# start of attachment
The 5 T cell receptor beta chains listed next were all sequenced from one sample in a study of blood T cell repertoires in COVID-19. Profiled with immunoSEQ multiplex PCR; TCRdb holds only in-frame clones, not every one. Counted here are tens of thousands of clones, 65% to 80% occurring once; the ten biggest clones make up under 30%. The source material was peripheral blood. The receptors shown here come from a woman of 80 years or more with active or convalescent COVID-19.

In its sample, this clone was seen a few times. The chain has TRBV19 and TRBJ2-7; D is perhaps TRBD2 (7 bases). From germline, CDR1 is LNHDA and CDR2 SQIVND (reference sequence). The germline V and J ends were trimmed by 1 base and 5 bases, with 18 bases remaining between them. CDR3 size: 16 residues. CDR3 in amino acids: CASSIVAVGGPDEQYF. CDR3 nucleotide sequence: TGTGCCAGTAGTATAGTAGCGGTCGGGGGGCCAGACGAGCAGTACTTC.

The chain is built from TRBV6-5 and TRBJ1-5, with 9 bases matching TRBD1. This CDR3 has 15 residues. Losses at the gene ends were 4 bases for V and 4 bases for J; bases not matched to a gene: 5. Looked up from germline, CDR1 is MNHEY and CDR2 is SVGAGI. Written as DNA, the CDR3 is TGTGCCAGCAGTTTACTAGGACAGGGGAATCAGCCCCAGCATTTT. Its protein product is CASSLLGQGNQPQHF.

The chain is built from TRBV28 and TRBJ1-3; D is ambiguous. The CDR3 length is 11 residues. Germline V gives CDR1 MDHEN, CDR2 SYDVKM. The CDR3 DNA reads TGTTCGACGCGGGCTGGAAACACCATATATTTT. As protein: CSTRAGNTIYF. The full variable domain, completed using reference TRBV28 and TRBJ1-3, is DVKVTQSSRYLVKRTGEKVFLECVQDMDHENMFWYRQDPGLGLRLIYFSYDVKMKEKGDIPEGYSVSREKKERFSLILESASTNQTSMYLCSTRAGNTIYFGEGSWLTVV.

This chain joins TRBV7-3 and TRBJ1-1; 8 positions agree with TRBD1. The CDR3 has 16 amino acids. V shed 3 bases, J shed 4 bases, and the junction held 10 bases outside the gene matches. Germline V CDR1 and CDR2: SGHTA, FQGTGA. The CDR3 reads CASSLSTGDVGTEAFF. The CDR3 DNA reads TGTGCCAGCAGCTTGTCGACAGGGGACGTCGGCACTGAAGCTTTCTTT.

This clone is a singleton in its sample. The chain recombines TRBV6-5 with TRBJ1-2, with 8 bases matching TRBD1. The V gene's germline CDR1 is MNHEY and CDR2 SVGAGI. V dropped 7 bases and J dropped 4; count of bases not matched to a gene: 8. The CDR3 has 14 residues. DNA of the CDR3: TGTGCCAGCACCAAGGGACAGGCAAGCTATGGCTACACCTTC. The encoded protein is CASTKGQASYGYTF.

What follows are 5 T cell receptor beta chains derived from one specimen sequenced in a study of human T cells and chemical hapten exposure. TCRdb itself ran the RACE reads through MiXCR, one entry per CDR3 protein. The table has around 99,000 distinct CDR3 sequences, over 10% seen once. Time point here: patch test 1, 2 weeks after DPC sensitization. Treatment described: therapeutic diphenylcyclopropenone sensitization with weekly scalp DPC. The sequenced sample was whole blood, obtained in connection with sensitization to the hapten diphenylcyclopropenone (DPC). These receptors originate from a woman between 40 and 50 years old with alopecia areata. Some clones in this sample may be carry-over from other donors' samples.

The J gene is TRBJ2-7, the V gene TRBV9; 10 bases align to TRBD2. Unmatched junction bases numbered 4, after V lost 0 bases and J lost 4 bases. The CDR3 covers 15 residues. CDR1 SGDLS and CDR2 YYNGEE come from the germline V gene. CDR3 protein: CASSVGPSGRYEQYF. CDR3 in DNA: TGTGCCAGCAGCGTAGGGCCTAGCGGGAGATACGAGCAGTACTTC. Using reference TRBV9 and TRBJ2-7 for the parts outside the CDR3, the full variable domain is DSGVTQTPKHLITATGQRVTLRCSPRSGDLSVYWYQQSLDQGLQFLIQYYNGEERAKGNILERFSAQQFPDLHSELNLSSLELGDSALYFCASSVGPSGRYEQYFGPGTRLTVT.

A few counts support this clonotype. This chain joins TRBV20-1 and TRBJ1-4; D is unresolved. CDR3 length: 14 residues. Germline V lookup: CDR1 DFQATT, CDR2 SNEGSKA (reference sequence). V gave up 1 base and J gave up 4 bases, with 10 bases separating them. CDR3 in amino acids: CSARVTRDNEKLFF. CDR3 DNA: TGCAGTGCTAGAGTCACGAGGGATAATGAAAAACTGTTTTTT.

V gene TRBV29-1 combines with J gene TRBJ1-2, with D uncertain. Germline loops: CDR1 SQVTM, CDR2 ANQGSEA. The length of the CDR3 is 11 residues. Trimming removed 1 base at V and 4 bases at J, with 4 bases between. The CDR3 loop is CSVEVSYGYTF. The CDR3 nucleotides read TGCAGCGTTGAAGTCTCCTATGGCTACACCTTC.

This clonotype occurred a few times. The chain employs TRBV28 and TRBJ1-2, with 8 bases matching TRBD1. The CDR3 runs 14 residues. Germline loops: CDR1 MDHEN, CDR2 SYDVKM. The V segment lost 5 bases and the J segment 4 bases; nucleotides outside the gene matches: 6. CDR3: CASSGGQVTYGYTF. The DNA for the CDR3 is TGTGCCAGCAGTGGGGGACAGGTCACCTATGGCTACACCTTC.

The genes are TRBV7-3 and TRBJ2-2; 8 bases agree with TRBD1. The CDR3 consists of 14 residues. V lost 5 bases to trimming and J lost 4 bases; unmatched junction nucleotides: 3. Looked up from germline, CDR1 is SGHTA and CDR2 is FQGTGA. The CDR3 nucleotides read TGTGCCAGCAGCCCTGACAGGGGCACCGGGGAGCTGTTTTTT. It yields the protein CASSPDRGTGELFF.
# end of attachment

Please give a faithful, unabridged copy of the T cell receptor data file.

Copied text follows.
The 5 T cell receptor beta chains listed next were all sequenced from one sample in a study of blood T cell repertoires in COVID-19. Profiled with immunoSEQ multiplex PCR; TCRdb holds only in-frame clones, not every one. Counted here are tens of thousands of clones, 65% to 80% occurring once; the ten biggest clones make up under 30%. The source material was peripheral blood. The receptors shown here come from a woman of 80 years or more with active or convalescent COVID-19.

In its sample, this clone was seen a few times. The chain has TRBV19 and TRBJ2-7; D is perhaps TRBD2 (7 bases). From germline, CDR1 is LNHDA and CDR2 SQIVND (reference sequence). The germline V and J ends were trimmed by 1 base and 5 bases, with 18 bases remaining between them. CDR3 size: 16 residues. CDR3 in amino acids: CASSIVAVGGPDEQYF. CDR3 nucleotide sequence: TGTGCCAGTAGTATAGTAGCGGTCGGGGGGCCAGACGAGCAGTACTTC.

The chain is built from TRBV6-5 and TRBJ1-5, with 9 bases matching TRBD1. This CDR3 has 15 residues. Losses at the gene ends were 4 bases for V and 4 bases for J; bases not matched to a gene: 5. Looked up from germline, CDR1 is MNHEY and CDR2 is SVGAGI. Written as DNA, the CDR3 is TGTGCCAGCAGTTTACTAGGACAGGGGAATCAGCCCCAGCATTTT. Its protein product is CASSLLGQGNQPQHF.

The chain is built from TRBV28 and TRBJ1-3; D is ambiguous. The CDR3 length is 11 residues. Germline V gives CDR1 MDHEN, CDR2 SYDVKM. The CDR3 DNA reads TGTTCGACGCGGGCTGGAAACACCATATATTTT. As protein: CSTRAGNTIYF. The full variable domain, completed using reference TRBV28 and TRBJ1-3, is DVKVTQSSRYLVKRTGEKVFLECVQDMDHENMFWYRQDPGLGLRLIYFSYDVKMKEKGDIPEGYSVSREKKERFSLILESASTNQTSMYLCSTRAGNTIYFGEGSWLTVV.

This chain joins TRBV7-3 and TRBJ1-1; 8 positions agree with TRBD1. The CDR3 has 16 amino acids. V shed 3 bases, J shed 4 bases, and the junction held 10 bases outside the gene matches. Germline V CDR1 and CDR2: SGHTA, FQGTGA. The CDR3 reads CASSLSTGDVGTEAFF. The CDR3 DNA reads TGTGCCAGCAGCTTGTCGACAGGGGACGTCGGCACTGAAGCTTTCTTT.

This clone is a singleton in its sample. The chain recombines TRBV6-5 with TRBJ1-2, with 8 bases matching TRBD1. The V gene's germline CDR1 is MNHEY and CDR2 SVGAGI. V dropped 7 bases and J dropped 4; count of bases not matched to a gene: 8. The CDR3 has 14 residues. DNA of the CDR3: TGTGCCAGCACCAAGGGACAGGCAAGCTATGGCTACACCTTC. The encoded protein is CASTKGQASYGYTF.

What follows are 5 T cell receptor beta chains derived from one specimen sequenced in a study of human T cells and chemical hapten exposure. TCRdb itself ran the RACE reads through MiXCR, one entry per CDR3 protein. The table has around 99,000 distinct CDR3 sequences, over 10% seen once. Time point here: patch test 1, 2 weeks after DPC sensitization. Treatment described: therapeutic diphenylcyclopropenone sensitization with weekly scalp DPC. The sequenced sample was whole blood, obtained in connection with sensitization to the hapten diphenylcyclopropenone (DPC). These receptors originate from a woman between 40 and 50 years old with alopecia areata. Some clones in this sample may be carry-over from other donors' samples.

The J gene is TRBJ2-7, the V gene TRBV9; 10 bases align to TRBD2. Unmatched junction bases numbered 4, after V lost 0 bases and J lost 4 bases. The CDR3 covers 15 residues. CDR1 SGDLS and CDR2 YYNGEE come from the germline V gene. CDR3 protein: CASSVGPSGRYEQYF. CDR3 in DNA: TGTGCCAGCAGCGTAGGGCCTAGCGGGAGATACGAGCAGTACTTC. Using reference TRBV9 and TRBJ2-7 for the parts outside the CDR3, the full variable domain is DSGVTQTPKHLITATGQRVTLRCSPRSGDLSVYWYQQSLDQGLQFLIQYYNGEERAKGNILERFSAQQFPDLHSELNLSSLELGDSALYFCASSVGPSGRYEQYFGPGTRLTVT.

A few counts support this clonotype. This chain joins TRBV20-1 and TRBJ1-4; D is unresolved. CDR3 length: 14 residues. Germline V lookup: CDR1 DFQATT, CDR2 SNEGSKA (reference sequence). V gave up 1 base and J gave up 4 bases, with 10 bases separating them. CDR3 in amino acids: CSARVTRDNEKLFF. CDR3 DNA: TGCAGTGCTAGAGTCACGAGGGATAATGAAAAACTGTTTTTT.

V gene TRBV29-1 combines with J gene TRBJ1-2, with D uncertain. Germline loops: CDR1 SQVTM, CDR2 ANQGSEA. The length of the CDR3 is 11 residues. Trimming removed 1 base at V and 4 bases at J, with 4 bases between. The CDR3 loop is CSVEVSYGYTF. The CDR3 nucleotides read TGCAGCGTTGAAGTCTCCTATGGCTACACCTTC.

This clonotype occurred a few times. The chain employs TRBV28 and TRBJ1-2, with 8 bases matching TRBD1. The CDR3 runs 14 residues. Germline loops: CDR1 MDHEN, CDR2 SYDVKM. The V segment lost 5 bases and the J segment 4 bases; nucleotides outside the gene matches: 6. CDR3: CASSGGQVTYGYTF. The DNA for the CDR3 is TGTGCCAGCAGTGGGGGACAGGTCACCTATGGCTACACCTTC.

The genes are TRBV7-3 and TRBJ2-2; 8 bases agree with TRBD1. The CDR3 consists of 14 residues. V lost 5 bases to trimming and J lost 4 bases; unmatched junction nucleotides: 3. Looked up from germline, CDR1 is SGHTA and CDR2 is FQGTGA. The CDR3 nucleotides read TGTGCCAGCAGCCCTGACAGGGGCACCGGGGAGCTGTTTTTT. It yields the protein CASSPDRGTGELFF.